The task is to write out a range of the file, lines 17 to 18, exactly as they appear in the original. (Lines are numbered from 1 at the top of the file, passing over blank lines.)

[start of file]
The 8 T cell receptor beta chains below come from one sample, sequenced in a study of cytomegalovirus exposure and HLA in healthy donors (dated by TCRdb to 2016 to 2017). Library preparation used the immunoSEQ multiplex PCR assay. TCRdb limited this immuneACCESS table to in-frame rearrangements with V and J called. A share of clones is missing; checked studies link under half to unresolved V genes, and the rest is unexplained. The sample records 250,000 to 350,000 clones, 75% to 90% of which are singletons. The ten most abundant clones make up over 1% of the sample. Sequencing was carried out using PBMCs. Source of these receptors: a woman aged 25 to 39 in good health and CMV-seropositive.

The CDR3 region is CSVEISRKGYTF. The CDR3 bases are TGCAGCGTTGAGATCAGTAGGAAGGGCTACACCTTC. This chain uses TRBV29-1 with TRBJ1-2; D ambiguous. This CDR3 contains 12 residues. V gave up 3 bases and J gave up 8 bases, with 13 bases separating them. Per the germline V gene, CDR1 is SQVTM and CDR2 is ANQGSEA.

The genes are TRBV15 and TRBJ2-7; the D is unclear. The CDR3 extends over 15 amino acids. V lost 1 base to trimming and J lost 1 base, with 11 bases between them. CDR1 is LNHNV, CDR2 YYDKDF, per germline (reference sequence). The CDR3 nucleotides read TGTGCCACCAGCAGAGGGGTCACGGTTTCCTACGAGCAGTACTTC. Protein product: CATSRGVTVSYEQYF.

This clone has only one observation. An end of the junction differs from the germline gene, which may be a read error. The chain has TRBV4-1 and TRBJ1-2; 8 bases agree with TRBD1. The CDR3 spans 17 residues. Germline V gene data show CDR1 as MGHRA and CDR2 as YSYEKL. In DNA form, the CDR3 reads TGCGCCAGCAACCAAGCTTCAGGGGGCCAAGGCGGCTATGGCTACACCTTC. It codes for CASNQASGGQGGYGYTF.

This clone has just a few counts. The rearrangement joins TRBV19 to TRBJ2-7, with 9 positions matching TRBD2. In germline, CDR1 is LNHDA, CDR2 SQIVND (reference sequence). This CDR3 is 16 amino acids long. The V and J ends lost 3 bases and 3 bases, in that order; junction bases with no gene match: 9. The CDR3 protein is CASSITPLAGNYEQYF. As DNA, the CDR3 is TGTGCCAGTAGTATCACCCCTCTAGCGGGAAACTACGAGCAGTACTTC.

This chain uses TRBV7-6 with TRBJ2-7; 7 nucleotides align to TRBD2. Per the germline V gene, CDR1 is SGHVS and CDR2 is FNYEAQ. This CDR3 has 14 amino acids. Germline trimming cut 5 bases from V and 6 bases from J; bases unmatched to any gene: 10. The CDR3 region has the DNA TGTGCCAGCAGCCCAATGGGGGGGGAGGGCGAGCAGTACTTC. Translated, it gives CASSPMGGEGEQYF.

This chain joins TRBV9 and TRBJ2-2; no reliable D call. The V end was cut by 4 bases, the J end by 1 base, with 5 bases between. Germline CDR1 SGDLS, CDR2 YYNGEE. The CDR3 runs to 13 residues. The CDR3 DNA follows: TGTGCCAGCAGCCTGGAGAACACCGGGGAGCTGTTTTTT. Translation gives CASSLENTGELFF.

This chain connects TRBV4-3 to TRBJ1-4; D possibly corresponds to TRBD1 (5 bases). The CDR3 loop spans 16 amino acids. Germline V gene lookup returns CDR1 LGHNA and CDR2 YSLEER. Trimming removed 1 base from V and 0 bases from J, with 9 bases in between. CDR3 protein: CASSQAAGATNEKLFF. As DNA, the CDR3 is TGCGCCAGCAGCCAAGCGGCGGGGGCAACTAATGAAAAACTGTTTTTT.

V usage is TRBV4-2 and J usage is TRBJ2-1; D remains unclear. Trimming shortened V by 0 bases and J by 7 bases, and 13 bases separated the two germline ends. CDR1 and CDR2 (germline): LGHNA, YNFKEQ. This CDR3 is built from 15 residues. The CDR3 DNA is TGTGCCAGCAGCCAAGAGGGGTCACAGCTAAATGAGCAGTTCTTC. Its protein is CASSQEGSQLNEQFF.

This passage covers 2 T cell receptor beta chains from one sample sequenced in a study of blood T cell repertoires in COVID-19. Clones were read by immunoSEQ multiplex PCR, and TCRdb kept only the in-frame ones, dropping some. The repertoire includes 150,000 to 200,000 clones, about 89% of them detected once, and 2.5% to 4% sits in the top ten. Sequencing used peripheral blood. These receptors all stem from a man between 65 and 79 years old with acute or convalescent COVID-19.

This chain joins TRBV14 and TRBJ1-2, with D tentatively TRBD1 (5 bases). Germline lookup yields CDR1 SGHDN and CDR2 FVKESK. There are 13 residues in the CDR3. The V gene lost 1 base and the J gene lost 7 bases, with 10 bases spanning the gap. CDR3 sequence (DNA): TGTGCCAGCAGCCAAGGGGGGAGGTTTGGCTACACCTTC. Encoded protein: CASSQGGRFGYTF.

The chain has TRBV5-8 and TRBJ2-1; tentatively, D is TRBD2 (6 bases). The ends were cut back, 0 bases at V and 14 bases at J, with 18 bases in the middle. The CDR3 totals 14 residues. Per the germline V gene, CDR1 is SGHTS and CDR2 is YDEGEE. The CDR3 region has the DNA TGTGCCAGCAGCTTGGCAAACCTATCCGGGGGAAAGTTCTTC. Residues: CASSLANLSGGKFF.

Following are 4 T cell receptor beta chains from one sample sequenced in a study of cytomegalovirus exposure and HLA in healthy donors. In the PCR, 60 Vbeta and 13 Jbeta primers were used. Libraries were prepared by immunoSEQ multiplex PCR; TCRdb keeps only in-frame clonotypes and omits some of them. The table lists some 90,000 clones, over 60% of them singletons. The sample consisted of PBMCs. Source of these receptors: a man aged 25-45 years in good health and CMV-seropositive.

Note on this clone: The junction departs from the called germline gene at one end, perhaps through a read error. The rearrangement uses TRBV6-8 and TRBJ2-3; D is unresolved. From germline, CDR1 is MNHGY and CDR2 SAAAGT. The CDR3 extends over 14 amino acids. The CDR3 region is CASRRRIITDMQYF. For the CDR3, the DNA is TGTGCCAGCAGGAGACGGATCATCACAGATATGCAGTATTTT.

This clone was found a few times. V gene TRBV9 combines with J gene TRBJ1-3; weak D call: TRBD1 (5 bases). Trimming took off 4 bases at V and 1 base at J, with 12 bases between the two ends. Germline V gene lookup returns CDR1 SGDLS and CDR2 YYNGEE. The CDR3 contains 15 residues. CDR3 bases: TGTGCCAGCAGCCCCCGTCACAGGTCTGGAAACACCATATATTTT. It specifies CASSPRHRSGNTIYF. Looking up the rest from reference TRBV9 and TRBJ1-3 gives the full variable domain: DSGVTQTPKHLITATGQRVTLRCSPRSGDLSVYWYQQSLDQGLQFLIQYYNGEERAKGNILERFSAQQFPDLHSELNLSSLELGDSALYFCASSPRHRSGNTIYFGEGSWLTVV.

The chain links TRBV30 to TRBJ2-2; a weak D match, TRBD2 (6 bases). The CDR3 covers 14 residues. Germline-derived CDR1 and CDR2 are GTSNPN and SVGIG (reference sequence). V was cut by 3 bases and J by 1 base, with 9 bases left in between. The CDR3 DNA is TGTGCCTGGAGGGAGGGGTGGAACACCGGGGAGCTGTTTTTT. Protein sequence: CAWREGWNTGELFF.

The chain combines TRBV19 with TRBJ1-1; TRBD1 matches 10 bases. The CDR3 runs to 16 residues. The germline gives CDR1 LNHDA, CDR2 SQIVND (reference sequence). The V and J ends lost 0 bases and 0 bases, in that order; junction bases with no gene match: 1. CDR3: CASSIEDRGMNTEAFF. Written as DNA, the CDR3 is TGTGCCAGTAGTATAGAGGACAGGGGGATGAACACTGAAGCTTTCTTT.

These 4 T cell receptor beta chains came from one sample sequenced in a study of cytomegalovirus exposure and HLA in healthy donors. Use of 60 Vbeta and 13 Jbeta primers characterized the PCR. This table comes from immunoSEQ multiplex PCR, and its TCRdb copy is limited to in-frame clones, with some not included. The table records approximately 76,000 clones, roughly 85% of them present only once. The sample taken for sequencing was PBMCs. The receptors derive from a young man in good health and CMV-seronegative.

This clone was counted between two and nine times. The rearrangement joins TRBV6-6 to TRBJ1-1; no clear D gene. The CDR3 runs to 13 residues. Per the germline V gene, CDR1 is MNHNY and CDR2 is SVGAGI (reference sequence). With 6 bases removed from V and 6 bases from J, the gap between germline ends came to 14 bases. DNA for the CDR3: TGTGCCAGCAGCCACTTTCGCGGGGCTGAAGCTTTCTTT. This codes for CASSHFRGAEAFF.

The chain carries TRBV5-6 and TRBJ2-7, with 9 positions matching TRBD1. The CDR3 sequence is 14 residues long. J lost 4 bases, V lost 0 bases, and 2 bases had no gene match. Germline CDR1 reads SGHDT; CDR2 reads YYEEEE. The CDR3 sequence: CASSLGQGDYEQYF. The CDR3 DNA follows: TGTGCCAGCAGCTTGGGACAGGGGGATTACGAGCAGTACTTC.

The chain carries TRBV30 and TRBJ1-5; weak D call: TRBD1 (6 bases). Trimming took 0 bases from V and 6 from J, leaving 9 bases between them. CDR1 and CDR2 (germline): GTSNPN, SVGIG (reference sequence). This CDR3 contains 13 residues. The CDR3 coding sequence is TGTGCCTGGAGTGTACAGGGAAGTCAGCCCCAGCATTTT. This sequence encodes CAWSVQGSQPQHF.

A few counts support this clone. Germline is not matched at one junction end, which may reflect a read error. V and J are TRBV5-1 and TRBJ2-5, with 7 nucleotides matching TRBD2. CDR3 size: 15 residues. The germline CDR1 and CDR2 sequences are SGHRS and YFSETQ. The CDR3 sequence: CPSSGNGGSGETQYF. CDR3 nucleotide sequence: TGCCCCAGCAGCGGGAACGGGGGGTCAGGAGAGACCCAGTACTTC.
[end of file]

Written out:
The chain combines TRBV19 with TRBJ1-1; TRBD1 matches 10 bases. The CDR3 runs to 16 residues. The germline gives CDR1 LNHDA, CDR2 SQIVND (reference sequence). The V and J ends lost 0 bases and 0 bases, in that order; junction bases with no gene match: 1. CDR3: CASSIEDRGMNTEAFF. Written as DNA, the CDR3 is TGTGCCAGTAGTATAGAGGACAGGGGGATGAACACTGAAGCTTTCTTT.

These 4 T cell receptor beta chains came from one sample sequenced in a study of cytomegalovirus exposure and HLA in healthy donors. Use of 60 Vbeta and 13 Jbeta primers characterized the PCR. This table comes from immunoSEQ multiplex PCR, and its TCRdb copy is limited to in-frame clones, with some not included. The table records approximately 76,000 clones, roughly 85% of them present only once. The sample taken for sequencing was PBMCs. The receptors derive from a young man in good health and CMV-seronegative.